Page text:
Calculate geographic distances in SQL

Again I added a new feature to my picture gallery… I wanted to integrate the calculation of the distance between two or more points on the globe.

Some months ago I already integrated the possibility to save longitude and latitude for places in the database. Until now this information was hidden under the surface of the XHTML page in so called RDF and meta header tags. This meant no direct benefit for the users as they were not able to use this information when browsing through the galleries. Unfortunately it is also not clear if any of the larger search engines would integrate support for geo tags.

Inspiration for the new distance calculation function was a PHP script of ZIPCodeWorld. However I wanted the MySQL server to do the calculations as I am sure that the database is much faster when it comes to selecting and calculating larger amounts of data.

Based on the few lines of code shown here, I was able to integrate a function into my picture gallery showing neighbouring places and even calculating the approximate distance.

Abstract SQL query

First of all I translated the PHP code into SQL. This SELECT query is only an example how the calculations generally work. Please remind that latitude and logitude must be given in degrees.

    SIN(RADIANS( latitue1 )) * SIN(RADIANS( latitue2 ))
    + COS(RADIANS( latitue1 )) * COS(RADIANS( latitue2 ))
    * COS(RADIANS( longitude1 - longitude2 ))
    ) * 60 * 1.1515
) AS distance";

Introduction to the database structureAdaptation to my picture gallery

Based on the abstract SQL query I started to adapt the new idea to my existing database structure. To give you can example how a working query could look like, I will explain in brief how my picture gallery works.
The picture gallery is divided into categories. Each category has a unique key (cid), period of validity (date_fromdate_to), date of last editing (stamp) and optional geo data information (longitudelatitude)

# Table structure for table `category`
CREATE TABLE `category` (
  `cid` int(10) unsigned NOT NULL auto_increment,
  `ch` int(11) NOT NULL default '0',
  `date_from` date NOT NULL default '0000-00-00',
  `date_to` date NOT NULL default '0000-00-00',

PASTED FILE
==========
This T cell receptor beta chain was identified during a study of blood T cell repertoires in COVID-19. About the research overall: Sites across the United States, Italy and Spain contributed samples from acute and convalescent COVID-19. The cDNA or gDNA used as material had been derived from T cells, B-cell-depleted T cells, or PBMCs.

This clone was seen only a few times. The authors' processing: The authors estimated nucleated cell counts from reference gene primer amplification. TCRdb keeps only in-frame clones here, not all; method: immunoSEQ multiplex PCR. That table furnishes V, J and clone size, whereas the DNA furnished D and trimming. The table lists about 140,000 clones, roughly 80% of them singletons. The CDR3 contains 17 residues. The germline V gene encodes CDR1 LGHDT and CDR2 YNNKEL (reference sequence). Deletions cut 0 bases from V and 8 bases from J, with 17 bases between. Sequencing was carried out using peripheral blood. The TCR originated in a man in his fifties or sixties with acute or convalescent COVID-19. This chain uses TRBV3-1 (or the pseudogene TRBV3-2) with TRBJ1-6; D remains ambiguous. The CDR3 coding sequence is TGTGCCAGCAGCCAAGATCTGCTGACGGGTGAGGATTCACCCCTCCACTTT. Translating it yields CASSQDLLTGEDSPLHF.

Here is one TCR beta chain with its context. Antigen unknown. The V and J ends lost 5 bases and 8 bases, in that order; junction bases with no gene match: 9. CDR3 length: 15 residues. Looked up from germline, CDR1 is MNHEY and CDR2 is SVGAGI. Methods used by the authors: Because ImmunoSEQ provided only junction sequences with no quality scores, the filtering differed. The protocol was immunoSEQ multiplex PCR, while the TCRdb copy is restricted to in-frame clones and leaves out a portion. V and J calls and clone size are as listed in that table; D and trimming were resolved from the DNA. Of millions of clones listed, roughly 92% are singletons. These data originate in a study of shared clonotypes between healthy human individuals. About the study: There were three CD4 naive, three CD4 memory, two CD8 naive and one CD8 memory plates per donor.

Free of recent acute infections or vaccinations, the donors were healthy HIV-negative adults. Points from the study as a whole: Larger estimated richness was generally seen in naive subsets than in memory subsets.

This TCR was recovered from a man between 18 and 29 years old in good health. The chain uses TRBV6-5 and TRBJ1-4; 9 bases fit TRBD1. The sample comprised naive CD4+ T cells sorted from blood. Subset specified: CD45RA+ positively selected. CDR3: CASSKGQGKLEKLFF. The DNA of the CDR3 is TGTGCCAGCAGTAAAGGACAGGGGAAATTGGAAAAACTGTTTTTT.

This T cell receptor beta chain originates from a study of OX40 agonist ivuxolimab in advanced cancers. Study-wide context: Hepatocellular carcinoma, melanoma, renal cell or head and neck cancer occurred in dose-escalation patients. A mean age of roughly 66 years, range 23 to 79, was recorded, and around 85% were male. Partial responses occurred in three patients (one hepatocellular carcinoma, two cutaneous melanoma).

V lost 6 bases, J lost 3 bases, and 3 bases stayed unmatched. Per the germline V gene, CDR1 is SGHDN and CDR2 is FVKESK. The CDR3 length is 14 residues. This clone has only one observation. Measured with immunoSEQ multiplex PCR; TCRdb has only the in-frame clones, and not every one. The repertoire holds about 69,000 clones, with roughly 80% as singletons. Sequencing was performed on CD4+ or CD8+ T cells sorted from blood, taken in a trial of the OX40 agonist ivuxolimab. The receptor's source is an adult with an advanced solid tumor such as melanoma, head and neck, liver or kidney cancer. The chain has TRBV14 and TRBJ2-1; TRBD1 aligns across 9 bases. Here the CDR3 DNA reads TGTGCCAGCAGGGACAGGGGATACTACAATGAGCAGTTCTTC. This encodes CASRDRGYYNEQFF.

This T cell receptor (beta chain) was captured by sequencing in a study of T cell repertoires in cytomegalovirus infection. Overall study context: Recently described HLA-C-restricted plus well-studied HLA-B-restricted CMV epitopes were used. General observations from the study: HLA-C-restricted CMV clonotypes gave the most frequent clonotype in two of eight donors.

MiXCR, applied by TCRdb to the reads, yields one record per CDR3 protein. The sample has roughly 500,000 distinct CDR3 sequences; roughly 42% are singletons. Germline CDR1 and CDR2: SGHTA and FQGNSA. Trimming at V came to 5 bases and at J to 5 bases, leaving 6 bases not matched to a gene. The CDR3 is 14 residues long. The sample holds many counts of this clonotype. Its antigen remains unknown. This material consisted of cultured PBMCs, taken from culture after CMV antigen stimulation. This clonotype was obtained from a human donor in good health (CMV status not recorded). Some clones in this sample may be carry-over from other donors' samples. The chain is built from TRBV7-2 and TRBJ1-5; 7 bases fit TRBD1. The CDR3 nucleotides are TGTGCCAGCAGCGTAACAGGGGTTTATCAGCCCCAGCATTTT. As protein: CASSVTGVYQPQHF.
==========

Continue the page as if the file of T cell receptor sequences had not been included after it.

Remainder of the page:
`stamp` timestamp(14) NOT NULL,
  `latitude` float(7,4) default NULL,
  `longitude` float(7,4) default NULL,
  PRIMARY KEY (`cid`),
  UNIQUE KEY `id` (`cid`),
  KEY `ch` (`ch`),
  KEY `date_from` (`date_from`)
) TYPE=MyISAM COMMENT='The categories for each channel';


# Table structure for table `category_name`
CREATE TABLE `category_name` (
 `id` int(10) unsigned NOT NULL auto_increment,
 `cid` int(10) unsigned NOT NULL default '0',
 `lid` int(10) unsigned NOT NULL default '0',
 `stamp` timestamp(14) NOT NULL,
 `name` varchar(100) NOT NULL default '',
 `description` text,
 PRIMARY KEY (`id`),
 UNIQUE KEY `id` (`id`),
 KEY `lid` (`lid`),
 KEY `cid` (`cid`),
 FULLTEXT KEY `name` (`name`,`description`)
) TYPE=MyISAM COMMENT='Names for the categories in each language';

You can add name and description for all supported languages (lid) for each category (cid).

Query the database

The following PHP script now calculates the distances between a defined point and all geo-tagged places in the database. Results are in American miles. The query also shows the names of all geo-tagged places in language nr. “2” (lid=2).

// Predefined coordinates
$result=mysql_query(("SELECT A.cid,, (
        (SIN(RADIANS(".$lat1.")) * SIN(RADIANS(A.latitude)))
         + (COS(RADIANS(".$lat1.")) * COS(RADIANS(A.latitude))
         * COS(RADIANS((".$lon1." - A.longitude))))
     ) * 60 * 1.1515
) AS distance FROM category AS A, category_name AS B
WHERE A.cid=B.cid AND A.latitude IS NOT NULL AND A.longitude IS NOT NULL
AND A.date_from<=NOW() AND A.date_to>=NOW() AND B.lid=2
ORDER BY distance",$databaselink);
// Shows the results as an unformatted list
while($row=mysql_fetch_array($result)) {
   echo "Category: (".$row[cid].") ".$row[name].": ".$row[distance]."\n";

Sources for geo data

Usually I am using two sources for coordinates in my picture gallery: